A quarter of Scottish parents struggle to get kids away from screens

Many parents sturggle to get their children to switch off their iPads and mobile phones .
Many parents sturggle to get their children to switch off their iPads and mobile phones .
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Its always been a struggle to get kids to do as they’re told but with the popularity of technology its now become even harder.

More than a quarter of parents in Scotland have difficulty getting their children to ‘unplug’ and take part in activities away from television, phone and computer screens, according to a survey by Action for Children Scotland.

When quizzed about controlling their children, most parents said they struggled to limit technology-based activity (26 per cent) more so than they did to get children eat healthily (17 per cent).

The study revealed that a sample of 2,000 children aged between five and 16 showed that tablets were fast becoming the preferred device of many children, with one in three of five to seven year-olds having their own. Paired with the availability of apps, hours of the day can be lost to looking at screens.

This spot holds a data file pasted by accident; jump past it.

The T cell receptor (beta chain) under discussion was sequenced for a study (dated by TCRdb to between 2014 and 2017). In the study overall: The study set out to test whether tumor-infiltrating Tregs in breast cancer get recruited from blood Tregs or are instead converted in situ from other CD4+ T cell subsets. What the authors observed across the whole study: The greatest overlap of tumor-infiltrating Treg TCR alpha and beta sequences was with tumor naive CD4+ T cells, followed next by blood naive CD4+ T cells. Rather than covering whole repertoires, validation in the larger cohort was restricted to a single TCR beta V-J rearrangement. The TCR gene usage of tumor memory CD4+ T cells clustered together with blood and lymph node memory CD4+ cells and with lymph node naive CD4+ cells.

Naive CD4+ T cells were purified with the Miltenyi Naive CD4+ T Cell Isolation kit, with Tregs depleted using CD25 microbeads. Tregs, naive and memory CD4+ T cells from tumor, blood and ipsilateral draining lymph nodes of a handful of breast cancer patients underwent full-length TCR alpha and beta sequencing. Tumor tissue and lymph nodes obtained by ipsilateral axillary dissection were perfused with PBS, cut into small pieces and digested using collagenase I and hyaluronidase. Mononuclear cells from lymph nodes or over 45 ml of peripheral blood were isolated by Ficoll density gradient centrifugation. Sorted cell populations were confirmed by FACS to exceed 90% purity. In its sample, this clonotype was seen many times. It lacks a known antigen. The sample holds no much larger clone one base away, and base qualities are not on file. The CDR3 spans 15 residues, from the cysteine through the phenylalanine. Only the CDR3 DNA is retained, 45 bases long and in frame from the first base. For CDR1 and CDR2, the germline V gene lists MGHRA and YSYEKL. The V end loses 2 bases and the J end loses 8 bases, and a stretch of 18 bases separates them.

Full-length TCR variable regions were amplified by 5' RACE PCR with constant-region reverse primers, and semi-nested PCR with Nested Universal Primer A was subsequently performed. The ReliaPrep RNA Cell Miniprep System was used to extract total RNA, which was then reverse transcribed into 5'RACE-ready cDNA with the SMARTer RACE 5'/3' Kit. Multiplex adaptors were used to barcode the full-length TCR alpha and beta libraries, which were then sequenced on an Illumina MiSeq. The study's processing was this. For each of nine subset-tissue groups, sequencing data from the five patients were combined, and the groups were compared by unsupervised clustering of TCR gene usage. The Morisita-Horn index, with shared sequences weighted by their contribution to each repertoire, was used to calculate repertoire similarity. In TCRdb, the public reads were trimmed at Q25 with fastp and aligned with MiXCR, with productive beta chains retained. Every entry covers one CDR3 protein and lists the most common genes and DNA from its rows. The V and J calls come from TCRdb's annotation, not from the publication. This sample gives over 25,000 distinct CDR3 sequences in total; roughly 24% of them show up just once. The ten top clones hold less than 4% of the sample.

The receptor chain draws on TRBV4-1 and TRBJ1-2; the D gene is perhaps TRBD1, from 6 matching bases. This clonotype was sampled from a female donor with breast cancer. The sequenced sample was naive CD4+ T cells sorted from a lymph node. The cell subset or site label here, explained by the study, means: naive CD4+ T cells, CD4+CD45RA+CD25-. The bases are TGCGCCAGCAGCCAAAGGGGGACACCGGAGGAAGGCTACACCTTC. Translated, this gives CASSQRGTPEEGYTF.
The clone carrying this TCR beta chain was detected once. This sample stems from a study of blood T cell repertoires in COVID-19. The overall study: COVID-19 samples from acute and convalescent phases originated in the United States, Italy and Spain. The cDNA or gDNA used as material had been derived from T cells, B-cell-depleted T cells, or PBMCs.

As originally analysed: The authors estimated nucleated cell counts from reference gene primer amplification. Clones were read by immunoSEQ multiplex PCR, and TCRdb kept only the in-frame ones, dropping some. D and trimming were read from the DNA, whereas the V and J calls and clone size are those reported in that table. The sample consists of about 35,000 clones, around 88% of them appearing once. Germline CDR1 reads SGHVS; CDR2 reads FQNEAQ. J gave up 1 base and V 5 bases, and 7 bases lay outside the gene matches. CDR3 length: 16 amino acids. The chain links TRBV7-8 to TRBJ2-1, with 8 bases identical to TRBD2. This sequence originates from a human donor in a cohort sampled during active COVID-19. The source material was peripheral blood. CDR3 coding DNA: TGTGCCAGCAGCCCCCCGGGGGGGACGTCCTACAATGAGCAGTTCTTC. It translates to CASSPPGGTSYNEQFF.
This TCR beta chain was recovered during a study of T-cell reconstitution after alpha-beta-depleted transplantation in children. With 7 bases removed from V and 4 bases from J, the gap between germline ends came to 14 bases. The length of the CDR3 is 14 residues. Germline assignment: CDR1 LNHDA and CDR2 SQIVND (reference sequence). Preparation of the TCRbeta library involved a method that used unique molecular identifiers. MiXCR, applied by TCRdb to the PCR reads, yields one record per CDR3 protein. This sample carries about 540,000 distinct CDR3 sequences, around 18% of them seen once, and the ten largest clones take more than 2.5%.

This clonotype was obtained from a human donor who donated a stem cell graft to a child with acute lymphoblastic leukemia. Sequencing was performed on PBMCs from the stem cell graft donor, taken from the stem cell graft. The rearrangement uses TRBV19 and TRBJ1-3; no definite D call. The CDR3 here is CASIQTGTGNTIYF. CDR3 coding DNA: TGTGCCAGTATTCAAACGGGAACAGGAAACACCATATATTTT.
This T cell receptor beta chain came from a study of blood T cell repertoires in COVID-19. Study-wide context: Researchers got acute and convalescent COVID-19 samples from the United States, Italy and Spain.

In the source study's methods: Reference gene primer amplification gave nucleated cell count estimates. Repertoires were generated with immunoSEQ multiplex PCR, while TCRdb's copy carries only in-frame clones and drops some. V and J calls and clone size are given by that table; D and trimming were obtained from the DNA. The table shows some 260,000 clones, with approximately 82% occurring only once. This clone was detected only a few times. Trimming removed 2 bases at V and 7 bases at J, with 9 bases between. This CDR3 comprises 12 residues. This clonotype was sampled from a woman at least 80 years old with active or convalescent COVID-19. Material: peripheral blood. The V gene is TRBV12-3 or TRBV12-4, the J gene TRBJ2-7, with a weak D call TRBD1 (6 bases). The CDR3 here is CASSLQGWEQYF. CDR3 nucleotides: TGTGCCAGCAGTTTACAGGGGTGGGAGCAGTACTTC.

READ MORE: Does new tech harm our relationship with children?

Only four per cent of the respondents had problems getting their children to go to bed while 19 per cent encountered issues trying to persuade children to do their homework.

Paul Carberry, director of children’s services at Action for Children Scotland, said: “Technology is an often necessary part of the lives of children and parents alike, but it’s important to maintain a balance with other activities and quality family time.

“We know from our extensive work with families that strong relationships with parents build resilience in children, making them less susceptible to bullying or abuse outside the home, and encouraging them to speak to their parents about any fears or concerns.

To prize children away from technology, the charity recommends playing fun activities for the whole family that doesn’t involve technology, creating a weekly schedule on the principle of an hour of ‘energy in (technology use) equalling an hour of ‘energy out’ (other activities). Replicating what they enjoy in the video games in real life such as sports or puzzles.